Several weeks into the COVID-19 pandemic, people are looking for answers about how the virus will respond to changing seasons. Since the outbreak began, physicians and scientists have been speculating on how environmental conditions – including weather, may impact SARS-CoV-2. A new study, published in the Journal of Infectious Disease, is shedding some light on whether the infection rate of COVID-19 will change according to season.
In their study, the researchers investigated data from patients who had suffered from respiratory illnesses between 2015 and 2017 to identify trends in infection and help to reveal how SARS-CoV-2 could become established within humans. Diagnostic information from more than 70,000 respiratory illnesses was investigated and showed that the age and sex of patients was associated with distinct risk levels for different coronaviruses. Seasonal coronavirus was observed in 4% of the tested patients.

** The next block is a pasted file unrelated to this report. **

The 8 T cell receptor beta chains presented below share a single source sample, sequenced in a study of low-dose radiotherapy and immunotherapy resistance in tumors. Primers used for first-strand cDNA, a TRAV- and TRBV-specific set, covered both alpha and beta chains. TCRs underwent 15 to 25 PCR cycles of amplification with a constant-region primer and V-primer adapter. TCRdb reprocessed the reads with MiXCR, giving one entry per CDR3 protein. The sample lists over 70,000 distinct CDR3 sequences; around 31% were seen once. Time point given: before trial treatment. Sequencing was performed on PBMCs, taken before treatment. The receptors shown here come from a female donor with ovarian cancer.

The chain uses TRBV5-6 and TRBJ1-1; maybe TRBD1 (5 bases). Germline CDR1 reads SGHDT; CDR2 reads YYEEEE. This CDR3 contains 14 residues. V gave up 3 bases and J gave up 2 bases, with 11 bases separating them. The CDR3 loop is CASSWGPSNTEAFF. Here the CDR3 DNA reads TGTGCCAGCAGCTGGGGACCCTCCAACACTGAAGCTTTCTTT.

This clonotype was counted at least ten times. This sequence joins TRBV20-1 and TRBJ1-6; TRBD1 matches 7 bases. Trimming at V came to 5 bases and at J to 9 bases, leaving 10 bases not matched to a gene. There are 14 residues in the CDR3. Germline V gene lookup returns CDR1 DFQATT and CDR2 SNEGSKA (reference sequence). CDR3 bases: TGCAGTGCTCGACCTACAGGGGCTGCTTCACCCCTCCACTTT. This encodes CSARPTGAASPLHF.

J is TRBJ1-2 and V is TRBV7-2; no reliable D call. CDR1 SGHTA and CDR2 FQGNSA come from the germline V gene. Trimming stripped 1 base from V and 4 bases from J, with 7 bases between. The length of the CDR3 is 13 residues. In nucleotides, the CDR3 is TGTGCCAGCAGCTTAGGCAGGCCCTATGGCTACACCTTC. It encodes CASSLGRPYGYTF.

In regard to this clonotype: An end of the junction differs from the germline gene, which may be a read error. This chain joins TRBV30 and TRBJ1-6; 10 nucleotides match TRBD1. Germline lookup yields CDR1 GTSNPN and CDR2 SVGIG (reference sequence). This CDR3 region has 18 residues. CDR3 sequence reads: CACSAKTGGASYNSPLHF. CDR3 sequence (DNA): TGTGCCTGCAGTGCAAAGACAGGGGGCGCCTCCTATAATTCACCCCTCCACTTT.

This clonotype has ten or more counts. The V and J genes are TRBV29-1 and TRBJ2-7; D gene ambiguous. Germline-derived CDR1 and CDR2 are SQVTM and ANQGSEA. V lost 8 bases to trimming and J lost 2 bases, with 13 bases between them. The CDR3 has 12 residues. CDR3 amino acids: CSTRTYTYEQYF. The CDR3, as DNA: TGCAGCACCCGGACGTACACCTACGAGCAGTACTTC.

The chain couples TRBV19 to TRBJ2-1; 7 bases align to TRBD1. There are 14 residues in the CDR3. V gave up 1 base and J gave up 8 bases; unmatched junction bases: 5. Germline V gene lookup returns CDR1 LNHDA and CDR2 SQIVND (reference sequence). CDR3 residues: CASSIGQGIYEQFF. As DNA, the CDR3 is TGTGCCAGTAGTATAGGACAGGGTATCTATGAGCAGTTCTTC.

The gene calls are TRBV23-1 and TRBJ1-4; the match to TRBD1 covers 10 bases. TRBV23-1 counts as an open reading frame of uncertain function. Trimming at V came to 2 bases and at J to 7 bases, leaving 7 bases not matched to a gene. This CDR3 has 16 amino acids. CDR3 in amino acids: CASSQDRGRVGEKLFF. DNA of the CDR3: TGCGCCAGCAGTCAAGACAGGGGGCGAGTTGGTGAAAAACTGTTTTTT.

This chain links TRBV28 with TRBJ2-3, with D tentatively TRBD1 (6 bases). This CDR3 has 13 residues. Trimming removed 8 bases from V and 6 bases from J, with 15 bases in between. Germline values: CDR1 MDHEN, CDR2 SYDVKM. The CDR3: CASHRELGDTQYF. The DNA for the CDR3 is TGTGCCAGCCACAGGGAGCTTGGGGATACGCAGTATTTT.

Analysis of the spread of different coronavirus species revealed that the timing of the spread of these viruses was different depending on the age of the infected. According to the authors of the study, SARS-CoV-2 is likely to develop seasonal patterns in temperate climates such that its infection rate increases during winter, much like many other viruses. How COVID-19 will interact with other coronaviruses and how that interaction may affect seasonality is not yet clear. SARS-CoV-2 could, for instance, act cooperatively with other coronaviruses, or it could displace them through competition.
While much more data are needed for us to understand how COVID-19 will affect us and how its effects may vary according to season, experts seem to think that if the virus is to become seasonal, the seasonality will not occur immediately. Though there is some evidence to suggest that the virus does not respond well to hot weather conditions, there is also a growing consensus that the virus won’t be significantly impacted by the emergence of summer in 2020.